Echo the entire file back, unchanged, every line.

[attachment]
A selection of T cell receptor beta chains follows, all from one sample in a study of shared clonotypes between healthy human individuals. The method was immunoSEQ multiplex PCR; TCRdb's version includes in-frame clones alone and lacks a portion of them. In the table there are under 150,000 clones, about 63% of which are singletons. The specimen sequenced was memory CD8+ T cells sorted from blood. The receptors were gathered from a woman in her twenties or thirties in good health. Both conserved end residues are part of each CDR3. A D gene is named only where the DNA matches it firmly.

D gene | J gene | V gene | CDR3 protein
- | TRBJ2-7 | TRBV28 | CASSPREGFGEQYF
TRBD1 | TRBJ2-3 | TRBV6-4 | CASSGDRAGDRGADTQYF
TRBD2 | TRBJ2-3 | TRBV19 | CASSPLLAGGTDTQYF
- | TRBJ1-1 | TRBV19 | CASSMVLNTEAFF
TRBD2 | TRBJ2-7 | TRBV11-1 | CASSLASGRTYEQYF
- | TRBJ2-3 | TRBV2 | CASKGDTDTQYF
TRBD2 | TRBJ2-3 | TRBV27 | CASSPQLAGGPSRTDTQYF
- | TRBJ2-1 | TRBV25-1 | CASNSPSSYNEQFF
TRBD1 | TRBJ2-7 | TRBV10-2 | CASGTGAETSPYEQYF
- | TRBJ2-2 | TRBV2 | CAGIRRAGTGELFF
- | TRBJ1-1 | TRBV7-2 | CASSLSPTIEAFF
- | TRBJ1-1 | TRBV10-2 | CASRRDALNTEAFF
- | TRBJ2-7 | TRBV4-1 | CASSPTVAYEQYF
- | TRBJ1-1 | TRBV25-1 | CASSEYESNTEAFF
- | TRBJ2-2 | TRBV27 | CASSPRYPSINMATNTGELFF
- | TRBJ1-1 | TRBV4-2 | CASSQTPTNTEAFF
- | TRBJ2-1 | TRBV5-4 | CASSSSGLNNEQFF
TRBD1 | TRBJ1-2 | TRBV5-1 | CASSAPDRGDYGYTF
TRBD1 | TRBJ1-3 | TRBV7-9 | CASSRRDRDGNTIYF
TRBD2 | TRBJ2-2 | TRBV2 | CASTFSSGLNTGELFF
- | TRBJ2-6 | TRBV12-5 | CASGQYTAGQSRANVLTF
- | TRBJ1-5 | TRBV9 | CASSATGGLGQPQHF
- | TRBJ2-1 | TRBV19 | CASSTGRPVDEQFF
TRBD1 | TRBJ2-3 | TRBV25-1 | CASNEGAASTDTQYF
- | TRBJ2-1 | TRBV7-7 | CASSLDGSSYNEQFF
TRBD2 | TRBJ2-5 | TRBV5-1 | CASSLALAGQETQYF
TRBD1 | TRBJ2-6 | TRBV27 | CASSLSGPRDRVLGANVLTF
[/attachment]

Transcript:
A selection of T cell receptor beta chains follows, all from one sample in a study of shared clonotypes between healthy human individuals. The method was immunoSEQ multiplex PCR; TCRdb's version includes in-frame clones alone and lacks a portion of them. In the table there are under 150,000 clones, about 63% of which are singletons. The specimen sequenced was memory CD8+ T cells sorted from blood. The receptors were gathered from a woman in her twenties or thirties in good health. Both conserved end residues are part of each CDR3. A D gene is named only where the DNA matches it firmly.

D gene | J gene | V gene | CDR3 protein
- | TRBJ2-7 | TRBV28 | CASSPREGFGEQYF
TRBD1 | TRBJ2-3 | TRBV6-4 | CASSGDRAGDRGADTQYF
TRBD2 | TRBJ2-3 | TRBV19 | CASSPLLAGGTDTQYF
- | TRBJ1-1 | TRBV19 | CASSMVLNTEAFF
TRBD2 | TRBJ2-7 | TRBV11-1 | CASSLASGRTYEQYF
- | TRBJ2-3 | TRBV2 | CASKGDTDTQYF
TRBD2 | TRBJ2-3 | TRBV27 | CASSPQLAGGPSRTDTQYF
- | TRBJ2-1 | TRBV25-1 | CASNSPSSYNEQFF
TRBD1 | TRBJ2-7 | TRBV10-2 | CASGTGAETSPYEQYF
- | TRBJ2-2 | TRBV2 | CAGIRRAGTGELFF
- | TRBJ1-1 | TRBV7-2 | CASSLSPTIEAFF
- | TRBJ1-1 | TRBV10-2 | CASRRDALNTEAFF
- | TRBJ2-7 | TRBV4-1 | CASSPTVAYEQYF
- | TRBJ1-1 | TRBV25-1 | CASSEYESNTEAFF
- | TRBJ2-2 | TRBV27 | CASSPRYPSINMATNTGELFF
- | TRBJ1-1 | TRBV4-2 | CASSQTPTNTEAFF
- | TRBJ2-1 | TRBV5-4 | CASSSSGLNNEQFF
TRBD1 | TRBJ1-2 | TRBV5-1 | CASSAPDRGDYGYTF
TRBD1 | TRBJ1-3 | TRBV7-9 | CASSRRDRDGNTIYF
TRBD2 | TRBJ2-2 | TRBV2 | CASTFSSGLNTGELFF
- | TRBJ2-6 | TRBV12-5 | CASGQYTAGQSRANVLTF
- | TRBJ1-5 | TRBV9 | CASSATGGLGQPQHF
- | TRBJ2-1 | TRBV19 | CASSTGRPVDEQFF
TRBD1 | TRBJ2-3 | TRBV25-1 | CASNEGAASTDTQYF
- | TRBJ2-1 | TRBV7-7 | CASSLDGSSYNEQFF
TRBD2 | TRBJ2-5 | TRBV5-1 | CASSLALAGQETQYF
TRBD1 | TRBJ2-6 | TRBV27 | CASSLSGPRDRVLGANVLTF